sage: f = T(1/t)                                                            # optional - sage.rings.padics
sage: R.<x> = RR[]                                                          # optional - sage.rings.padics
sage: Y = FractionField(R)                                                  # optional - sage.rings.padics
sage: g = (40*pi)/x                                                         # optional - sage.rings.padics sage.symbolic
sage: Q2 = B(f, g)                                                          # optional - sage.rings.padics sage.symbolic
sage: Q2.as_projective_point()                                              # optional - sage.rings.padics sage.symbolic
Type IV point of precision 20 with centers given by (1 + O(5^20))/((1 + O(5^20))*t)
and radii given by 40.0000000000000*pi/x
contained_in_interval(start, end)#

Check if this point is an element of the interval [start, end].

INPUT:

  • start – A point of the same Berkovich space as this point.

  • end – A point of the same Berkovich space as this point.

OUTPUT:

  • True if this point is an element of [start, end].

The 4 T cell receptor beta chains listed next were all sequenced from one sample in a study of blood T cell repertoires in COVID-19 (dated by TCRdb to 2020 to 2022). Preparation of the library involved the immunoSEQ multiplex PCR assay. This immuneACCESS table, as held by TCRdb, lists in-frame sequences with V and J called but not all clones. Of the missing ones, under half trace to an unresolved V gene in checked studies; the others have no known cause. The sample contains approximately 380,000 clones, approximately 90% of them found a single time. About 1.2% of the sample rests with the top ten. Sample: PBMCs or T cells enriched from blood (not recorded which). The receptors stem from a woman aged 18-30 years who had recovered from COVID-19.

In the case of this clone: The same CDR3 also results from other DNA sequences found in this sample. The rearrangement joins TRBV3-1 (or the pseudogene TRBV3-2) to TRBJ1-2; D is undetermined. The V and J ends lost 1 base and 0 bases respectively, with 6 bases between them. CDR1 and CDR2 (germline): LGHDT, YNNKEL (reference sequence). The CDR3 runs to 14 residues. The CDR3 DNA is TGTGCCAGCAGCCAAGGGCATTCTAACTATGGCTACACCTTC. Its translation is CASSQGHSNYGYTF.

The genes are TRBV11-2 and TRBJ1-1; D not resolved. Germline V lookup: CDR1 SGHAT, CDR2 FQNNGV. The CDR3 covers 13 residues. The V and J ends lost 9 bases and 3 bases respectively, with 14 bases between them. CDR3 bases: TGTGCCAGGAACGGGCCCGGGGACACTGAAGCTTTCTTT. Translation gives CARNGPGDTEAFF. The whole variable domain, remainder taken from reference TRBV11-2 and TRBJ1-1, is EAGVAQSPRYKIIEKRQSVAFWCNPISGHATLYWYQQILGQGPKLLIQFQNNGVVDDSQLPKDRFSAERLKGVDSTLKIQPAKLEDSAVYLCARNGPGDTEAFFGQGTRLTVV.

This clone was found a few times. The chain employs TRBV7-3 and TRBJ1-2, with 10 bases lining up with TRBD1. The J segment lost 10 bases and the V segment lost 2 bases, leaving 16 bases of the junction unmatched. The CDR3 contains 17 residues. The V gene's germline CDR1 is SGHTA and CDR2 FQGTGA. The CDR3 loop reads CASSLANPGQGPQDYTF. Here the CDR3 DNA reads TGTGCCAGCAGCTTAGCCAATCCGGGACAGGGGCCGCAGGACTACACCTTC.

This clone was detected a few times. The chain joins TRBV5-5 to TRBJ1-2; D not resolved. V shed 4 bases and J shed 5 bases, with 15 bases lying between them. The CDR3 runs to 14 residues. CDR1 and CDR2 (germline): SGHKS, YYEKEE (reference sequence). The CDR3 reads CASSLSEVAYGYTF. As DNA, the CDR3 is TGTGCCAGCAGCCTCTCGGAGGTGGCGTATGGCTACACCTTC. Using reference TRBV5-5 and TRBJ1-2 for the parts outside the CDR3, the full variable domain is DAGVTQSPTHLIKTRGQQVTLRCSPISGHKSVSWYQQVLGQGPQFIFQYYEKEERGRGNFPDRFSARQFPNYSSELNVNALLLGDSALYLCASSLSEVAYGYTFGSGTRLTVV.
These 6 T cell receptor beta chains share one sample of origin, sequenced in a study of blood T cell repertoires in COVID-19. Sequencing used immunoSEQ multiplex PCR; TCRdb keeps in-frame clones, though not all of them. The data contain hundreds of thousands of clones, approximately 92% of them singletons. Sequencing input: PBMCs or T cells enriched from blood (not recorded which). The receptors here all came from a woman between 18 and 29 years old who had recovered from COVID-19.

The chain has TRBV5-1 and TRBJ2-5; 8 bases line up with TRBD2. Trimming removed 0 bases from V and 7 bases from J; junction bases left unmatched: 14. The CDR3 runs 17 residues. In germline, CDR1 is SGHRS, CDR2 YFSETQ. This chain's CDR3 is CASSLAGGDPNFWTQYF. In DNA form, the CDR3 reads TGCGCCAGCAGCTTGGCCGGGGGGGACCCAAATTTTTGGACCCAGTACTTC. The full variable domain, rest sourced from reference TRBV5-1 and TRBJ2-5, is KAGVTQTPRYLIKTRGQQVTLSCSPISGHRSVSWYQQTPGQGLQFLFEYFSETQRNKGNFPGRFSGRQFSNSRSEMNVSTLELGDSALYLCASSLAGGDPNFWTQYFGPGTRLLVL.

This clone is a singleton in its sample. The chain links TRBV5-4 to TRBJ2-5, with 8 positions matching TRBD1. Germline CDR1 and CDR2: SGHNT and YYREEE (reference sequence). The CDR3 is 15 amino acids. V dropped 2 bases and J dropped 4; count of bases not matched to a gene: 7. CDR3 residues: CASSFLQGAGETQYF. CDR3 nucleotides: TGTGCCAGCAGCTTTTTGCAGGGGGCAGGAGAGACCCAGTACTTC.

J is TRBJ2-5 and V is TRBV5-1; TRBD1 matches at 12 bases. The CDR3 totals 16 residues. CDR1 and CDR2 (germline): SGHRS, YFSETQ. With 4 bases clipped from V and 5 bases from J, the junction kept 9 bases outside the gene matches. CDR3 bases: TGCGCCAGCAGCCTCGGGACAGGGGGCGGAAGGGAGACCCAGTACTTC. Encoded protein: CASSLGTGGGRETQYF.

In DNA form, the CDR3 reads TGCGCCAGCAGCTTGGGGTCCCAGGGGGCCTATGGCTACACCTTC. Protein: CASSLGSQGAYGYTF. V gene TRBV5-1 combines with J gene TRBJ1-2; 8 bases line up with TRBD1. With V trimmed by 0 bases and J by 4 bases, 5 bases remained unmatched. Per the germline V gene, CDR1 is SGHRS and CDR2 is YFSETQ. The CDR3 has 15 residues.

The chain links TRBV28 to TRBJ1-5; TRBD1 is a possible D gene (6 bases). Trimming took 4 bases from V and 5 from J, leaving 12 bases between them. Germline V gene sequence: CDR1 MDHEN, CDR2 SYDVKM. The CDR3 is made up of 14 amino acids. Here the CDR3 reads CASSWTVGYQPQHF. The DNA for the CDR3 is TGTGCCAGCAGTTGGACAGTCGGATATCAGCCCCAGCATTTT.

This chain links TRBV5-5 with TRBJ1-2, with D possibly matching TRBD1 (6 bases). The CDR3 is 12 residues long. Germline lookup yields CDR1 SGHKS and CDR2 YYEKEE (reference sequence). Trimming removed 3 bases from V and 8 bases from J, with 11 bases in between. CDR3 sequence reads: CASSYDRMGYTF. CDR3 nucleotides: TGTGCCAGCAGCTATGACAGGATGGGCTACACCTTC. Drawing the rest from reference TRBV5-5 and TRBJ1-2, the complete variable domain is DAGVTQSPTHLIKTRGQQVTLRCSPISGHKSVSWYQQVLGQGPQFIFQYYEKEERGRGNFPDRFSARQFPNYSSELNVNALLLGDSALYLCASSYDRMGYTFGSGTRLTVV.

• False otherwise.

EXAMPLES:

sage: B = Berkovich_Cp_Projective((3))                                      # optional - sage.rings.padics
sage: Q1 = B(2, 1)                                                          # optional - sage.rings.padics
sage: Q2 = B(2, 4)                                                          # optional - sage.rings.padics
sage: Q3 = B(1/3)                                                           # optional - sage.rings.padics
sage: Q2.contained_in_interval(Q1, Q3.join(Q1))                             # optional - sage.rings.padics
False
sage: Q4 = B(1/81, 1)                                                       # optional - sage.rings.padics
sage: Q2.contained_in_interval(Q1, Q4.join(Q1))                             # optional - sage.rings.padics
True
gt(other)#

Return True if this point is strictly greater than other in the standard partial order.

Roughly, the partial order corresponds to containment of the corresponding disks in \(\CC_p\).

For example, let x and y be points of type II or III. If x has center \(c_1\) and radius \(r_1\) and y has center \(c_2\) and radius \(r_2\), \(x < y\) if and only if \(D(c_1,r_1)\) is a subset of \(D(c_2,r_2)\) in \(\CC_p\).

INPUT:

  • other – A point of the same Berkovich space as this point.

OUTPUT:

  • True – If this point is greater than other in the standard partial order.

  • False – Otherwise.

EXAMPLES:

sage: B = Berkovich_Cp_Affine(QQ, 3)
sage: Q1 = B(5, 3)
sage: Q2 = B(5, 1)
sage: Q1.gt(Q2)
True
sage: Q3 = B(1/27)
sage: Q1.gt(Q3)
False
involution_map()#

Return the image of this point under the involution map.

The involution map is the extension of the map z |-> 1/z on \(\CC_p\) to Berkovich space.

For affine Berkovich space, not defined for the type I point centered at 0.